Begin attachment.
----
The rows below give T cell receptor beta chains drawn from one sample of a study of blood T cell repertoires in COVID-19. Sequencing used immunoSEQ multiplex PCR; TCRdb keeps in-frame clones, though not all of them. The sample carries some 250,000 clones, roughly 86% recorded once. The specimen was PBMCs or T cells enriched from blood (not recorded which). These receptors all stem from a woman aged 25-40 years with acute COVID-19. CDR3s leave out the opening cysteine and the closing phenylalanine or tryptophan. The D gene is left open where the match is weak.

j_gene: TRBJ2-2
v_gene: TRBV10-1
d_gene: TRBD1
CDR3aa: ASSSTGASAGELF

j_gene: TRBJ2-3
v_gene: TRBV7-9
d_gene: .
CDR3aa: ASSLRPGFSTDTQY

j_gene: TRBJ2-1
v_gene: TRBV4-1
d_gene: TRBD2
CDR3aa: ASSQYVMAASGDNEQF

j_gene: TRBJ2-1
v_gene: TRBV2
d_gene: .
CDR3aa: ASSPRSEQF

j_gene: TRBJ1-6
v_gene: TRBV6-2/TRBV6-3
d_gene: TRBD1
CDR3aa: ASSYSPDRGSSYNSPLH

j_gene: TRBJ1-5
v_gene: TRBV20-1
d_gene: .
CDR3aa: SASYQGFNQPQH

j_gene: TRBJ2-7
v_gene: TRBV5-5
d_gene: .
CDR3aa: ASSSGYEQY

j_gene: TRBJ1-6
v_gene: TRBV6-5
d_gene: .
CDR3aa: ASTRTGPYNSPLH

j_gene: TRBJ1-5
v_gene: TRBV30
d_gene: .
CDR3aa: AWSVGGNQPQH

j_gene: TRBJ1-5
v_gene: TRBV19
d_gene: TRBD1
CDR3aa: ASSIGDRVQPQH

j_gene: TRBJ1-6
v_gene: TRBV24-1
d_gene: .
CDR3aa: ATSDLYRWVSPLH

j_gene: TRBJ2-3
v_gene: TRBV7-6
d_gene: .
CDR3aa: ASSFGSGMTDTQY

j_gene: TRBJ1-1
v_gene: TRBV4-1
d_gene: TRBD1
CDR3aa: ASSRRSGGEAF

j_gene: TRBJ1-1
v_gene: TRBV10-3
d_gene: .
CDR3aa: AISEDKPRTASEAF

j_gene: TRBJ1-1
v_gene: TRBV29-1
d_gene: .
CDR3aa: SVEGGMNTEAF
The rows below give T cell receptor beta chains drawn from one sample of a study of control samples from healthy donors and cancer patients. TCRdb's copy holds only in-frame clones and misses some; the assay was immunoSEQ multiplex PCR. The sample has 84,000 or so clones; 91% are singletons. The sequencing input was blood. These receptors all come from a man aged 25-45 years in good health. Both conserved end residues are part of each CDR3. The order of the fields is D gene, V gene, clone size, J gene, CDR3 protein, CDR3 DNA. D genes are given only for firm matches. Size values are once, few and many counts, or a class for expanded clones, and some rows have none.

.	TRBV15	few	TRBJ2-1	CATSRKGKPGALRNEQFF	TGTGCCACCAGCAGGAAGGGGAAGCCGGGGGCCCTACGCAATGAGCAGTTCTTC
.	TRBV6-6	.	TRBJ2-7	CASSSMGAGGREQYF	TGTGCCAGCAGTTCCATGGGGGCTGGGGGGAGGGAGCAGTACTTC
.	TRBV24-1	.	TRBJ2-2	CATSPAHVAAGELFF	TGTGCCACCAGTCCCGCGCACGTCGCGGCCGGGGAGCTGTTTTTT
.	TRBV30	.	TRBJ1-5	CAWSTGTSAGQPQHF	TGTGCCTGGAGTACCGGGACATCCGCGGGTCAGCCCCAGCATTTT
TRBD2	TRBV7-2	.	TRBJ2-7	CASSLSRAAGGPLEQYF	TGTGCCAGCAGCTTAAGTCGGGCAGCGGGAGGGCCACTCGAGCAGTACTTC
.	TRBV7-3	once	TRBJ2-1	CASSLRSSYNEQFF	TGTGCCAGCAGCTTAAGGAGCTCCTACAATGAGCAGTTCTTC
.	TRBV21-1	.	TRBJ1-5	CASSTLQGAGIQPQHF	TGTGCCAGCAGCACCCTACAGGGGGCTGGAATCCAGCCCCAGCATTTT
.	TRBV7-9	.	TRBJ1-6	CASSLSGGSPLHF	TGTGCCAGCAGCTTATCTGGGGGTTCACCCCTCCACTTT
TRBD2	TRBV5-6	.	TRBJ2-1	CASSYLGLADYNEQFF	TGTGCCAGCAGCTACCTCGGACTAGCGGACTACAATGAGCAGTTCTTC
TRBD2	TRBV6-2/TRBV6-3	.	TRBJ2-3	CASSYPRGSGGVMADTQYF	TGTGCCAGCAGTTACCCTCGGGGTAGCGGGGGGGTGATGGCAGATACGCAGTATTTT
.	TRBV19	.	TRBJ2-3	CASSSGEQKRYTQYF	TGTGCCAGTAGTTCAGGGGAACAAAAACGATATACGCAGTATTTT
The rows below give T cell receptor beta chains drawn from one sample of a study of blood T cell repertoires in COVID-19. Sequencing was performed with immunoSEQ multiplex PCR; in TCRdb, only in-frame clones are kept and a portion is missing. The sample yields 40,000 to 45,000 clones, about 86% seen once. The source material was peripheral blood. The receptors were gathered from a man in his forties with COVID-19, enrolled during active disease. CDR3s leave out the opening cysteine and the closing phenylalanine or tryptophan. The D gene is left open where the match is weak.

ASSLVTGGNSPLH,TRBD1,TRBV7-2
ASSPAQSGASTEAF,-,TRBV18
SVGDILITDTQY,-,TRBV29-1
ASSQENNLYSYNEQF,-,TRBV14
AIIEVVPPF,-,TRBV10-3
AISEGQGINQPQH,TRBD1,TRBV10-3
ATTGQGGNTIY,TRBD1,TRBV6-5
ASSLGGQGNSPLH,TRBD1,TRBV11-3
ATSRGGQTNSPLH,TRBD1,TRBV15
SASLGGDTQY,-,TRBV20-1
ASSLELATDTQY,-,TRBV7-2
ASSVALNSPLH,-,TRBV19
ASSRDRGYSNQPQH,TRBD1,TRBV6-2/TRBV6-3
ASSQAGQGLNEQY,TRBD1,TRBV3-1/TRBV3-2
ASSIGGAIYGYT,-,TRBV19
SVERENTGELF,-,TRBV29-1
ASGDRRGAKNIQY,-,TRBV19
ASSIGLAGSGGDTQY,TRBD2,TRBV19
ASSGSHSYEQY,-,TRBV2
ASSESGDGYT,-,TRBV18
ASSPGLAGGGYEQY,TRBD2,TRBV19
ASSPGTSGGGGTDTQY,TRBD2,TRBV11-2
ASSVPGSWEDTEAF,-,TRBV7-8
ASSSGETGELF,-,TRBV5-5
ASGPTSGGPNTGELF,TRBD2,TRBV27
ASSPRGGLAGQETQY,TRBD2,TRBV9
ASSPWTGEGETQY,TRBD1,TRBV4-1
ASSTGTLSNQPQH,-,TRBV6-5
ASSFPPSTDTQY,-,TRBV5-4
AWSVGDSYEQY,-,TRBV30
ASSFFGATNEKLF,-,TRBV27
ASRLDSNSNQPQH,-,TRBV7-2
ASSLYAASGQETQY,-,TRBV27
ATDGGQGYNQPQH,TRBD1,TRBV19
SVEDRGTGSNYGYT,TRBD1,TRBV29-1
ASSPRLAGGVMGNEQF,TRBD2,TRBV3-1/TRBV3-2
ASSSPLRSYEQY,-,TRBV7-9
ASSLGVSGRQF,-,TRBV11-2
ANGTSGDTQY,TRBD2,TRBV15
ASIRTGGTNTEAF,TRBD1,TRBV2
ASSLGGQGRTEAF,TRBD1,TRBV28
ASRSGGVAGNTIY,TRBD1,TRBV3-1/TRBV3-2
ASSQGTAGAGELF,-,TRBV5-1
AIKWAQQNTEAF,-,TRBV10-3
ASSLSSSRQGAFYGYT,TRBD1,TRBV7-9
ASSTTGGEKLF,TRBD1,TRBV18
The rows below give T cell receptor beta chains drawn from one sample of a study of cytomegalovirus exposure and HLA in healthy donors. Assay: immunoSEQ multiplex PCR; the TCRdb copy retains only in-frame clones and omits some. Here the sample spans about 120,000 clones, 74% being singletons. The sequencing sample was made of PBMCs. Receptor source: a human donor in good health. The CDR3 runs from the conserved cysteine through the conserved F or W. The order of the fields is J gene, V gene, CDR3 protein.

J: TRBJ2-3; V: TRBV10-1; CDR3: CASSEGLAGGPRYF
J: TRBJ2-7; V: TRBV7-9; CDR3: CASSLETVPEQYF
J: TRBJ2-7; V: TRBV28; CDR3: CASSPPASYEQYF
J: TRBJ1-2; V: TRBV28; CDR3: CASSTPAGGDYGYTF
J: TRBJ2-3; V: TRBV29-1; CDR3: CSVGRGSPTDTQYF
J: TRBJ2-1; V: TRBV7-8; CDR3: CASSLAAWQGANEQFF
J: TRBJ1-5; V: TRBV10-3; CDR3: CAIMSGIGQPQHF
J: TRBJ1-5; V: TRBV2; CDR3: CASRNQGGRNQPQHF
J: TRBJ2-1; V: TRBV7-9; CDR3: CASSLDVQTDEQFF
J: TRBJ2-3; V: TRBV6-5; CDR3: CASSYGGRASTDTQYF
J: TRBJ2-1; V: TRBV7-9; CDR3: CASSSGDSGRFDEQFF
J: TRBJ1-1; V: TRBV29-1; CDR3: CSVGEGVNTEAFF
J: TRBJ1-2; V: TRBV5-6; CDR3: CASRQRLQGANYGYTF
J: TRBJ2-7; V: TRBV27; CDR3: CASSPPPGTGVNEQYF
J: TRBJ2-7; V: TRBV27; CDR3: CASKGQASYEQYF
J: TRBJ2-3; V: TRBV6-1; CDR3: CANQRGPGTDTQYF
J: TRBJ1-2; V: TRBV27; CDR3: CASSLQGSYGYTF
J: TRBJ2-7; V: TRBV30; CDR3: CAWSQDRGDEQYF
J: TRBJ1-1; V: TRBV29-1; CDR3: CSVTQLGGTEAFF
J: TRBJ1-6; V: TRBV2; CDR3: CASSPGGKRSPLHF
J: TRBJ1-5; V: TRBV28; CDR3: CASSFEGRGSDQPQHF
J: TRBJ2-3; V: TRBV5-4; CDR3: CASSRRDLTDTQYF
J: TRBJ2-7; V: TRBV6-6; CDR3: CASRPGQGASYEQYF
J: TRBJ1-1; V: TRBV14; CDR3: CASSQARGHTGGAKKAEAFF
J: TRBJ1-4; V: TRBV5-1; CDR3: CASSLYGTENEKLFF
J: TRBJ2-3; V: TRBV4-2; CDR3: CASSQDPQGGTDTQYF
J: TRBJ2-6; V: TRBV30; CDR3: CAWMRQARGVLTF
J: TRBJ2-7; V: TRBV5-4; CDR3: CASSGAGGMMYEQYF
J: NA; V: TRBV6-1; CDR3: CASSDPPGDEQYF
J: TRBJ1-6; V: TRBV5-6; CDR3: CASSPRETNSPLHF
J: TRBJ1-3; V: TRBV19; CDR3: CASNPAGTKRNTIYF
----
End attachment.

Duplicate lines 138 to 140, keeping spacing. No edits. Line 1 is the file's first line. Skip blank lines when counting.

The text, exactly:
J: TRBJ1-2; V: TRBV27; CDR3: CASSLQGSYGYTF
J: TRBJ2-7; V: TRBV30; CDR3: CAWSQDRGDEQYF
J: TRBJ1-1; V: TRBV29-1; CDR3: CSVTQLGGTEAFF